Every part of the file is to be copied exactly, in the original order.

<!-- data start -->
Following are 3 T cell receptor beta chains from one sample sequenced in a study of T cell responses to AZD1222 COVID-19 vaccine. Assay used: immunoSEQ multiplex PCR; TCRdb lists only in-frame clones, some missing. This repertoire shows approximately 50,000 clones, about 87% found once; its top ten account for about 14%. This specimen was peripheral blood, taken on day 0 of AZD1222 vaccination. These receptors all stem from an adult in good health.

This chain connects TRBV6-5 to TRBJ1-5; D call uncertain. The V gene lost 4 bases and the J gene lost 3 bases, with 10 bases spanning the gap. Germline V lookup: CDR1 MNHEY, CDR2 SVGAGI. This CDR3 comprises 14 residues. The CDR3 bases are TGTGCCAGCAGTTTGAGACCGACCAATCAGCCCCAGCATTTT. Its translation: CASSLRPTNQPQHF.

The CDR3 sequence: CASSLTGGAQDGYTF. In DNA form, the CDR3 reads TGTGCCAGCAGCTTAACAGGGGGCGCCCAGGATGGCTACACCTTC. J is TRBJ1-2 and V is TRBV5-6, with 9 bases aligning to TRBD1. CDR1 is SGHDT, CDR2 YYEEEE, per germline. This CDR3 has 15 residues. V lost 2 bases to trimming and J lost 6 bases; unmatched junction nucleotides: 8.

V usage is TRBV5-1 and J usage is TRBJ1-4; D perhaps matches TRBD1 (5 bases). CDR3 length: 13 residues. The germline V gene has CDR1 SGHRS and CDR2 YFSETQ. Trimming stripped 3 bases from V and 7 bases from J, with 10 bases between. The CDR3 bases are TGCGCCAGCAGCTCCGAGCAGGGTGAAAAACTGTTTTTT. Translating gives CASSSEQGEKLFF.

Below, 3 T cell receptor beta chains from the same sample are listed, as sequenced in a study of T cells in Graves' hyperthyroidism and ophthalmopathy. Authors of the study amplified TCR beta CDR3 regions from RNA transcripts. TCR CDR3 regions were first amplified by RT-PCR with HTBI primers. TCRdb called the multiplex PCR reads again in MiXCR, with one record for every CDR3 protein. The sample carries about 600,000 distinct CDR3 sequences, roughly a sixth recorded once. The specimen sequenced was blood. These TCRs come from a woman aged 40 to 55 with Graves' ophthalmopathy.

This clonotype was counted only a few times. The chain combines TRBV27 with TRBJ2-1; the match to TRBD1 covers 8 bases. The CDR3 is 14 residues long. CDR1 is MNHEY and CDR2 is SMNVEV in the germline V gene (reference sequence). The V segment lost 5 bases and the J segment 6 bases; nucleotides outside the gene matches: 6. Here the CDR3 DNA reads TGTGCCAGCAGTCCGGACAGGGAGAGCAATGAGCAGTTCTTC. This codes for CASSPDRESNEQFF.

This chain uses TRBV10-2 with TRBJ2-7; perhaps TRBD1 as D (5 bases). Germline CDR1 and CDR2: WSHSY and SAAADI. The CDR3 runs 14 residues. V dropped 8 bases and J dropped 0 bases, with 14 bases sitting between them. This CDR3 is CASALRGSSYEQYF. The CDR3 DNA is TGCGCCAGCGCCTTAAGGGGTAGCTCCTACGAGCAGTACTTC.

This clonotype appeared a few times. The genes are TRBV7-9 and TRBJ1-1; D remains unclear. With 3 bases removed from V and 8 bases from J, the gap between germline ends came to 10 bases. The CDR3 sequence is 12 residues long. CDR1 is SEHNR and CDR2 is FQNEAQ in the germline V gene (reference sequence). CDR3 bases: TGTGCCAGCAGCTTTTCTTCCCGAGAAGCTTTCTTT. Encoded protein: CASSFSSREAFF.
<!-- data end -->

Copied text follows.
Following are 3 T cell receptor beta chains from one sample sequenced in a study of T cell responses to AZD1222 COVID-19 vaccine. Assay used: immunoSEQ multiplex PCR; TCRdb lists only in-frame clones, some missing. This repertoire shows approximately 50,000 clones, about 87% found once; its top ten account for about 14%. This specimen was peripheral blood, taken on day 0 of AZD1222 vaccination. These receptors all stem from an adult in good health.

This chain connects TRBV6-5 to TRBJ1-5; D call uncertain. The V gene lost 4 bases and the J gene lost 3 bases, with 10 bases spanning the gap. Germline V lookup: CDR1 MNHEY, CDR2 SVGAGI. This CDR3 comprises 14 residues. The CDR3 bases are TGTGCCAGCAGTTTGAGACCGACCAATCAGCCCCAGCATTTT. Its translation: CASSLRPTNQPQHF.

The CDR3 sequence: CASSLTGGAQDGYTF. In DNA form, the CDR3 reads TGTGCCAGCAGCTTAACAGGGGGCGCCCAGGATGGCTACACCTTC. J is TRBJ1-2 and V is TRBV5-6, with 9 bases aligning to TRBD1. CDR1 is SGHDT, CDR2 YYEEEE, per germline. This CDR3 has 15 residues. V lost 2 bases to trimming and J lost 6 bases; unmatched junction nucleotides: 8.

V usage is TRBV5-1 and J usage is TRBJ1-4; D perhaps matches TRBD1 (5 bases). CDR3 length: 13 residues. The germline V gene has CDR1 SGHRS and CDR2 YFSETQ. Trimming stripped 3 bases from V and 7 bases from J, with 10 bases between. The CDR3 bases are TGCGCCAGCAGCTCCGAGCAGGGTGAAAAACTGTTTTTT. Translating gives CASSSEQGEKLFF.

Below, 3 T cell receptor beta chains from the same sample are listed, as sequenced in a study of T cells in Graves' hyperthyroidism and ophthalmopathy. Authors of the study amplified TCR beta CDR3 regions from RNA transcripts. TCR CDR3 regions were first amplified by RT-PCR with HTBI primers. TCRdb called the multiplex PCR reads again in MiXCR, with one record for every CDR3 protein. The sample carries about 600,000 distinct CDR3 sequences, roughly a sixth recorded once. The specimen sequenced was blood. These TCRs come from a woman aged 40 to 55 with Graves' ophthalmopathy.

This clonotype was counted only a few times. The chain combines TRBV27 with TRBJ2-1; the match to TRBD1 covers 8 bases. The CDR3 is 14 residues long. CDR1 is MNHEY and CDR2 is SMNVEV in the germline V gene (reference sequence). The V segment lost 5 bases and the J segment 6 bases; nucleotides outside the gene matches: 6. Here the CDR3 DNA reads TGTGCCAGCAGTCCGGACAGGGAGAGCAATGAGCAGTTCTTC. This codes for CASSPDRESNEQFF.

This chain uses TRBV10-2 with TRBJ2-7; perhaps TRBD1 as D (5 bases). Germline CDR1 and CDR2: WSHSY and SAAADI. The CDR3 runs 14 residues. V dropped 8 bases and J dropped 0 bases, with 14 bases sitting between them. This CDR3 is CASALRGSSYEQYF. The CDR3 DNA is TGCGCCAGCGCCTTAAGGGGTAGCTCCTACGAGCAGTACTTC.

This clonotype appeared a few times. The genes are TRBV7-9 and TRBJ1-1; D remains unclear. With 3 bases removed from V and 8 bases from J, the gap between germline ends came to 10 bases. The CDR3 sequence is 12 residues long. CDR1 is SEHNR and CDR2 is FQNEAQ in the germline V gene (reference sequence). CDR3 bases: TGTGCCAGCAGCTTTTCTTCCCGAGAAGCTTTCTTT. Encoded protein: CASSFSSREAFF.